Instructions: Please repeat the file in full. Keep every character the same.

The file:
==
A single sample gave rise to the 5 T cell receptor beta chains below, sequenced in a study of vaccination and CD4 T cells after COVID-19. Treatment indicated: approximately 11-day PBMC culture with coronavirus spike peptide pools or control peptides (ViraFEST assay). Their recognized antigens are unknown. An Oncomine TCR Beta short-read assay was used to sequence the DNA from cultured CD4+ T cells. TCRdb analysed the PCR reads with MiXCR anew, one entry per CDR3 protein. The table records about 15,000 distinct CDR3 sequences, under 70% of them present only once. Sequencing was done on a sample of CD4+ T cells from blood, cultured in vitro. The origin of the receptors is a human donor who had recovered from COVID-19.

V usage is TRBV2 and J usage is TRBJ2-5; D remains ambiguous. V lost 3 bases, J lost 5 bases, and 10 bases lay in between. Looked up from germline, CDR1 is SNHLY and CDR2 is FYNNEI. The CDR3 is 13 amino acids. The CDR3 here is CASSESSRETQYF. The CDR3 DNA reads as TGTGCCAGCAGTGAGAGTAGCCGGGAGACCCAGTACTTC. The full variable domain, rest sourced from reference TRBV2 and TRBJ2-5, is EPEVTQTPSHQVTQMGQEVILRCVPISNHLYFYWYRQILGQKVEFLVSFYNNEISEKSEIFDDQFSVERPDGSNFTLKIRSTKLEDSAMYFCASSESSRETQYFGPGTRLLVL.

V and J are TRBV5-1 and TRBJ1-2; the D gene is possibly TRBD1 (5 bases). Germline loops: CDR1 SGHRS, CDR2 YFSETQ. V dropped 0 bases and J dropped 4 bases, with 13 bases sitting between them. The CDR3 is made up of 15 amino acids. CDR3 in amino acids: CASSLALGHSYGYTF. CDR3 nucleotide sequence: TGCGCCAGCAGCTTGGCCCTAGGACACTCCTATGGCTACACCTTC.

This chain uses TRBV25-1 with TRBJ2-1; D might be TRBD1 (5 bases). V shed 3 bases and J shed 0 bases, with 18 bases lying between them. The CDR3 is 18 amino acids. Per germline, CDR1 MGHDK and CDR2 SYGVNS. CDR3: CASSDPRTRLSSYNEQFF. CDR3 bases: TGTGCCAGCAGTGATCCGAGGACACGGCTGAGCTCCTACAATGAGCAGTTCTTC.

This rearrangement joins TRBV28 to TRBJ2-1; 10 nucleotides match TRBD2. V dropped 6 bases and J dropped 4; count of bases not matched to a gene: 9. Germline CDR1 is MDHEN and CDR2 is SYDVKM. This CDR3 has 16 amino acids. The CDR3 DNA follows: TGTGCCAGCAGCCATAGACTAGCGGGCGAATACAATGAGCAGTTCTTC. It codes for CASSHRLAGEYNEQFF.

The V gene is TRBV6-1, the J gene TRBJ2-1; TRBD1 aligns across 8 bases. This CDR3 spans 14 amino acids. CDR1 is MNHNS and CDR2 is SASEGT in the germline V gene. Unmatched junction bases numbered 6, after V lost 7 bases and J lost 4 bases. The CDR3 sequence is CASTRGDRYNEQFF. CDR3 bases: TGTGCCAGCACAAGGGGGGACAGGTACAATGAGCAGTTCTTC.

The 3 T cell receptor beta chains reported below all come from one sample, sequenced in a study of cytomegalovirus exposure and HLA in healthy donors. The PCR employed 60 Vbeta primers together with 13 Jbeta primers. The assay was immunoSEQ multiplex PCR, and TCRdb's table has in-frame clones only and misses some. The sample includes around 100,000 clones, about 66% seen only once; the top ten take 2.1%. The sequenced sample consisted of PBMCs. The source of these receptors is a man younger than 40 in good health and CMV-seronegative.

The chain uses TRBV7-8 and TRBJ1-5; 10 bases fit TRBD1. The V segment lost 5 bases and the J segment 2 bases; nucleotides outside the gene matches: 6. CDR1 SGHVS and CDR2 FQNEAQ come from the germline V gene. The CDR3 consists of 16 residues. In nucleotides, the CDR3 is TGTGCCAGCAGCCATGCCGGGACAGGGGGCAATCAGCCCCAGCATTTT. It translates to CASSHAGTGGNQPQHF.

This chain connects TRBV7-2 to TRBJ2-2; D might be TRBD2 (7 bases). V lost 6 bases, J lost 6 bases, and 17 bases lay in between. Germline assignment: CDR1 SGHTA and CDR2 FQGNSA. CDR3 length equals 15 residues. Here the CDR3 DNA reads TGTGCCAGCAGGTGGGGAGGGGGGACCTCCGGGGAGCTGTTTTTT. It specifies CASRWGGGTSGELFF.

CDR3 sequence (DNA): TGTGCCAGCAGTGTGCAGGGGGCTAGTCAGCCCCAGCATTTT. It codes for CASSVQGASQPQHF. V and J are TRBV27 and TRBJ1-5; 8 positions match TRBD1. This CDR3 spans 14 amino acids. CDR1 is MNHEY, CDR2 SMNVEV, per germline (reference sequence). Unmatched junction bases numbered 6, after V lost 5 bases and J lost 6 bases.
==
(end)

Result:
A single sample gave rise to the 5 T cell receptor beta chains below, sequenced in a study of vaccination and CD4 T cells after COVID-19. Treatment indicated: approximately 11-day PBMC culture with coronavirus spike peptide pools or control peptides (ViraFEST assay). Their recognized antigens are unknown. An Oncomine TCR Beta short-read assay was used to sequence the DNA from cultured CD4+ T cells. TCRdb analysed the PCR reads with MiXCR anew, one entry per CDR3 protein. The table records about 15,000 distinct CDR3 sequences, under 70% of them present only once. Sequencing was done on a sample of CD4+ T cells from blood, cultured in vitro. The origin of the receptors is a human donor who had recovered from COVID-19.

V usage is TRBV2 and J usage is TRBJ2-5; D remains ambiguous. V lost 3 bases, J lost 5 bases, and 10 bases lay in between. Looked up from germline, CDR1 is SNHLY and CDR2 is FYNNEI. The CDR3 is 13 amino acids. The CDR3 here is CASSESSRETQYF. The CDR3 DNA reads as TGTGCCAGCAGTGAGAGTAGCCGGGAGACCCAGTACTTC. The full variable domain, rest sourced from reference TRBV2 and TRBJ2-5, is EPEVTQTPSHQVTQMGQEVILRCVPISNHLYFYWYRQILGQKVEFLVSFYNNEISEKSEIFDDQFSVERPDGSNFTLKIRSTKLEDSAMYFCASSESSRETQYFGPGTRLLVL.

V and J are TRBV5-1 and TRBJ1-2; the D gene is possibly TRBD1 (5 bases). Germline loops: CDR1 SGHRS, CDR2 YFSETQ. V dropped 0 bases and J dropped 4 bases, with 13 bases sitting between them. The CDR3 is made up of 15 amino acids. CDR3 in amino acids: CASSLALGHSYGYTF. CDR3 nucleotide sequence: TGCGCCAGCAGCTTGGCCCTAGGACACTCCTATGGCTACACCTTC.

This chain uses TRBV25-1 with TRBJ2-1; D might be TRBD1 (5 bases). V shed 3 bases and J shed 0 bases, with 18 bases lying between them. The CDR3 is 18 amino acids. Per germline, CDR1 MGHDK and CDR2 SYGVNS. CDR3: CASSDPRTRLSSYNEQFF. CDR3 bases: TGTGCCAGCAGTGATCCGAGGACACGGCTGAGCTCCTACAATGAGCAGTTCTTC.

This rearrangement joins TRBV28 to TRBJ2-1; 10 nucleotides match TRBD2. V dropped 6 bases and J dropped 4; count of bases not matched to a gene: 9. Germline CDR1 is MDHEN and CDR2 is SYDVKM. This CDR3 has 16 amino acids. The CDR3 DNA follows: TGTGCCAGCAGCCATAGACTAGCGGGCGAATACAATGAGCAGTTCTTC. It codes for CASSHRLAGEYNEQFF.

The V gene is TRBV6-1, the J gene TRBJ2-1; TRBD1 aligns across 8 bases. This CDR3 spans 14 amino acids. CDR1 is MNHNS and CDR2 is SASEGT in the germline V gene. Unmatched junction bases numbered 6, after V lost 7 bases and J lost 4 bases. The CDR3 sequence is CASTRGDRYNEQFF. CDR3 bases: TGTGCCAGCACAAGGGGGGACAGGTACAATGAGCAGTTCTTC.

The 3 T cell receptor beta chains reported below all come from one sample, sequenced in a study of cytomegalovirus exposure and HLA in healthy donors. The PCR employed 60 Vbeta primers together with 13 Jbeta primers. The assay was immunoSEQ multiplex PCR, and TCRdb's table has in-frame clones only and misses some. The sample includes around 100,000 clones, about 66% seen only once; the top ten take 2.1%. The sequenced sample consisted of PBMCs. The source of these receptors is a man younger than 40 in good health and CMV-seronegative.

The chain uses TRBV7-8 and TRBJ1-5; 10 bases fit TRBD1. The V segment lost 5 bases and the J segment 2 bases; nucleotides outside the gene matches: 6. CDR1 SGHVS and CDR2 FQNEAQ come from the germline V gene. The CDR3 consists of 16 residues. In nucleotides, the CDR3 is TGTGCCAGCAGCCATGCCGGGACAGGGGGCAATCAGCCCCAGCATTTT. It translates to CASSHAGTGGNQPQHF.

This chain connects TRBV7-2 to TRBJ2-2; D might be TRBD2 (7 bases). V lost 6 bases, J lost 6 bases, and 17 bases lay in between. Germline assignment: CDR1 SGHTA and CDR2 FQGNSA. CDR3 length equals 15 residues. Here the CDR3 DNA reads TGTGCCAGCAGGTGGGGAGGGGGGACCTCCGGGGAGCTGTTTTTT. It specifies CASRWGGGTSGELFF.

CDR3 sequence (DNA): TGTGCCAGCAGTGTGCAGGGGGCTAGTCAGCCCCAGCATTTT. It codes for CASSVQGASQPQHF. V and J are TRBV27 and TRBJ1-5; 8 positions match TRBD1. This CDR3 spans 14 amino acids. CDR1 is MNHEY, CDR2 SMNVEV, per germline (reference sequence). Unmatched junction bases numbered 6, after V lost 5 bases and J lost 6 bases.